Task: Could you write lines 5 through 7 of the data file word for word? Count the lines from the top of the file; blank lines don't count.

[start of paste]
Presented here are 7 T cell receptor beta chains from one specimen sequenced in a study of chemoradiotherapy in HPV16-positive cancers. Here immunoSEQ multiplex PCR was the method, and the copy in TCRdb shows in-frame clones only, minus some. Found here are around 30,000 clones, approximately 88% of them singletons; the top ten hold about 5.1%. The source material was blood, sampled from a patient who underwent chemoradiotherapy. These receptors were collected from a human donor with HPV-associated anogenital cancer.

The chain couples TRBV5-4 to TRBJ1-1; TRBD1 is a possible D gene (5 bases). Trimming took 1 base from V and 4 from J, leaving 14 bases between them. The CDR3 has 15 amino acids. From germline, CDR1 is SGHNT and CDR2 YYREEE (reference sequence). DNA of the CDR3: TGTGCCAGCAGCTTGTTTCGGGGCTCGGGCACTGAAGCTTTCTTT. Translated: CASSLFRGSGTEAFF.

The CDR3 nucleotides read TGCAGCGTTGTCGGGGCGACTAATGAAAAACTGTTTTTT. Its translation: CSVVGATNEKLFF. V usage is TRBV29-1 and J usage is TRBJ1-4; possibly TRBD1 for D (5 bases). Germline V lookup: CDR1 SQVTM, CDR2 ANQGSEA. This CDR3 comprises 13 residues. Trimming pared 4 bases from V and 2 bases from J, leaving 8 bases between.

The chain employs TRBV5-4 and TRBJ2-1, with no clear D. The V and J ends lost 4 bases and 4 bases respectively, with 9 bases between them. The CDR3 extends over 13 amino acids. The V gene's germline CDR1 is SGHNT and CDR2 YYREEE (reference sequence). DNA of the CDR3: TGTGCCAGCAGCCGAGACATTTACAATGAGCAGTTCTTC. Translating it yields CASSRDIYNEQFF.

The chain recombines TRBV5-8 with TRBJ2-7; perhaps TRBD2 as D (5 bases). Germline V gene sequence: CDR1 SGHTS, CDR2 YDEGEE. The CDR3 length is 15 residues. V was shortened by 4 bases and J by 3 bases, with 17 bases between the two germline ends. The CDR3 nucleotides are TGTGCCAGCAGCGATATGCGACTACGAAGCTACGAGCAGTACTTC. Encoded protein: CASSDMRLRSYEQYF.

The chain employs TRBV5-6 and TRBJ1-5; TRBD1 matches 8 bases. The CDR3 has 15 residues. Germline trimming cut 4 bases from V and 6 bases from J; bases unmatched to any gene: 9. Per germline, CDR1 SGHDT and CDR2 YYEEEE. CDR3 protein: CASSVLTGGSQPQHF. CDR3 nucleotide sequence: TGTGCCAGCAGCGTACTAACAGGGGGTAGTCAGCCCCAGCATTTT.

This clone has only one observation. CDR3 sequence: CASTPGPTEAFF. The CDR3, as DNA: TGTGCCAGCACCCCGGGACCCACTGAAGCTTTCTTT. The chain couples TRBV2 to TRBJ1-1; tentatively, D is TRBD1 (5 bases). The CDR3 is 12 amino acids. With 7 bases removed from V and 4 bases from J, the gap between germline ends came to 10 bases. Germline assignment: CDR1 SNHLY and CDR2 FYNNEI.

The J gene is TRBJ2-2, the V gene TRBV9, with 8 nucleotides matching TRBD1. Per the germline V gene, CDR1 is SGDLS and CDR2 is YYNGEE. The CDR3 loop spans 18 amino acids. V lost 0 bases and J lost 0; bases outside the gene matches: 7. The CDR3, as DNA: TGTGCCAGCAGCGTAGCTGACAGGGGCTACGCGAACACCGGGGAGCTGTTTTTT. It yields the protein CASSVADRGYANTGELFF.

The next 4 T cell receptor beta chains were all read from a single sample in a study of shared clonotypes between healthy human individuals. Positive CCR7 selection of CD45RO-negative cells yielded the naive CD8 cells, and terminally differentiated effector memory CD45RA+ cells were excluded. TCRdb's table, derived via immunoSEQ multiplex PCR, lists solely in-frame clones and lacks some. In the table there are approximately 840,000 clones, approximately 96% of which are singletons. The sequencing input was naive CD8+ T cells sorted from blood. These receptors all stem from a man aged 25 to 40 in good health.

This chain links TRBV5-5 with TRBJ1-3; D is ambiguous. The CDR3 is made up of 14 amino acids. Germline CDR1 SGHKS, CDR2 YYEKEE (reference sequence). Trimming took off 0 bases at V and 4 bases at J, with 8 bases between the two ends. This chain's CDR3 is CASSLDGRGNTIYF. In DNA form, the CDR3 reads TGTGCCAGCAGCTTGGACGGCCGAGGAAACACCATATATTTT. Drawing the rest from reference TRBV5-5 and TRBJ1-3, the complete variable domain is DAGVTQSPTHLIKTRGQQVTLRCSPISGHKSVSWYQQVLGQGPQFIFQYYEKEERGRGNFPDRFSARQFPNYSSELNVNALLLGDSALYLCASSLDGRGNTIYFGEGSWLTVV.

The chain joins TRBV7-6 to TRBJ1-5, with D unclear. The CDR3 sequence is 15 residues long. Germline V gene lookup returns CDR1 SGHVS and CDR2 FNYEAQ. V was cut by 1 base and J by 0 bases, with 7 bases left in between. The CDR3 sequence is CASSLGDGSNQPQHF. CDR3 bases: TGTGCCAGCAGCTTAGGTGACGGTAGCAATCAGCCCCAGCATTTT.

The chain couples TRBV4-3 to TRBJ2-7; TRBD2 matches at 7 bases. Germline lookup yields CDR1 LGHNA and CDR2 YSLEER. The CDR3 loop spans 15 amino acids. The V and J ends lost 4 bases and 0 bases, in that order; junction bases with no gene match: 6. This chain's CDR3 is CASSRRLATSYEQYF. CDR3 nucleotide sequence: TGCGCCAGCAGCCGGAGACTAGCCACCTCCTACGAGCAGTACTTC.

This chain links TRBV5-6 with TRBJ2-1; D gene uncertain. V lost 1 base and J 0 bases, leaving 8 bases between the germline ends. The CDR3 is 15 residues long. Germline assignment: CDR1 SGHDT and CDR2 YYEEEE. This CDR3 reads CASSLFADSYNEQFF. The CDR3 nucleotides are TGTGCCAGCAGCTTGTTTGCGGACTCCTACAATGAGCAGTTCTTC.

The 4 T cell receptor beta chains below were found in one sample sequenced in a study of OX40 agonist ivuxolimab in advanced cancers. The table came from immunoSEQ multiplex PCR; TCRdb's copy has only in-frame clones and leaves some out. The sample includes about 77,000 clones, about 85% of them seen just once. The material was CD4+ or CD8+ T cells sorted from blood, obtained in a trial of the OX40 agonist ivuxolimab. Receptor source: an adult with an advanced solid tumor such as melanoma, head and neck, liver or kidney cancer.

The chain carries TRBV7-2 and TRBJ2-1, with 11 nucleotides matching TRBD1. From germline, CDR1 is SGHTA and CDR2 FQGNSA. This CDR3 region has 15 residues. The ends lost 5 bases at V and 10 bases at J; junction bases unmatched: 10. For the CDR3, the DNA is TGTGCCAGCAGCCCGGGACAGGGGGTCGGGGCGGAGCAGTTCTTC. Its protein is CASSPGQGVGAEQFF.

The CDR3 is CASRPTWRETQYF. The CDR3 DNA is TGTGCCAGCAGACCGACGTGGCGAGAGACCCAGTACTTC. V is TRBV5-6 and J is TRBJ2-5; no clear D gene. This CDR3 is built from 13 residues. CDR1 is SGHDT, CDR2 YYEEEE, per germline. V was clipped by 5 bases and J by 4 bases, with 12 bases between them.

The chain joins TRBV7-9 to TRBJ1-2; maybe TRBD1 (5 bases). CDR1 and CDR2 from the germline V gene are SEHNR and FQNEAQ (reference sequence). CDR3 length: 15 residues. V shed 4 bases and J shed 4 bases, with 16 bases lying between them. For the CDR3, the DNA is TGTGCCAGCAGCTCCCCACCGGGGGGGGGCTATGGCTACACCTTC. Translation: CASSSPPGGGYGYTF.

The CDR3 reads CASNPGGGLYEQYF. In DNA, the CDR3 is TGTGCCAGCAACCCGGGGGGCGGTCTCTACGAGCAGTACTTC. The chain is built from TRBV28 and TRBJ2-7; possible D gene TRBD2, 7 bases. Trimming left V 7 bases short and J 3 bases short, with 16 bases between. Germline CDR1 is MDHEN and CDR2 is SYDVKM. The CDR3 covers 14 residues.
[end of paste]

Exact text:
The chain recombines TRBV5-8 with TRBJ2-7; perhaps TRBD2 as D (5 bases). Germline V gene sequence: CDR1 SGHTS, CDR2 YDEGEE. The CDR3 length is 15 residues. V was shortened by 4 bases and J by 3 bases, with 17 bases between the two germline ends. The CDR3 nucleotides are TGTGCCAGCAGCGATATGCGACTACGAAGCTACGAGCAGTACTTC. Encoded protein: CASSDMRLRSYEQYF.

The chain employs TRBV5-6 and TRBJ1-5; TRBD1 matches 8 bases. The CDR3 has 15 residues. Germline trimming cut 4 bases from V and 6 bases from J; bases unmatched to any gene: 9. Per germline, CDR1 SGHDT and CDR2 YYEEEE. CDR3 protein: CASSVLTGGSQPQHF. CDR3 nucleotide sequence: TGTGCCAGCAGCGTACTAACAGGGGGTAGTCAGCCCCAGCATTTT.

This clone has only one observation. CDR3 sequence: CASTPGPTEAFF. The CDR3, as DNA: TGTGCCAGCACCCCGGGACCCACTGAAGCTTTCTTT. The chain couples TRBV2 to TRBJ1-1; tentatively, D is TRBD1 (5 bases). The CDR3 is 12 amino acids. With 7 bases removed from V and 4 bases from J, the gap between germline ends came to 10 bases. Germline assignment: CDR1 SNHLY and CDR2 FYNNEI.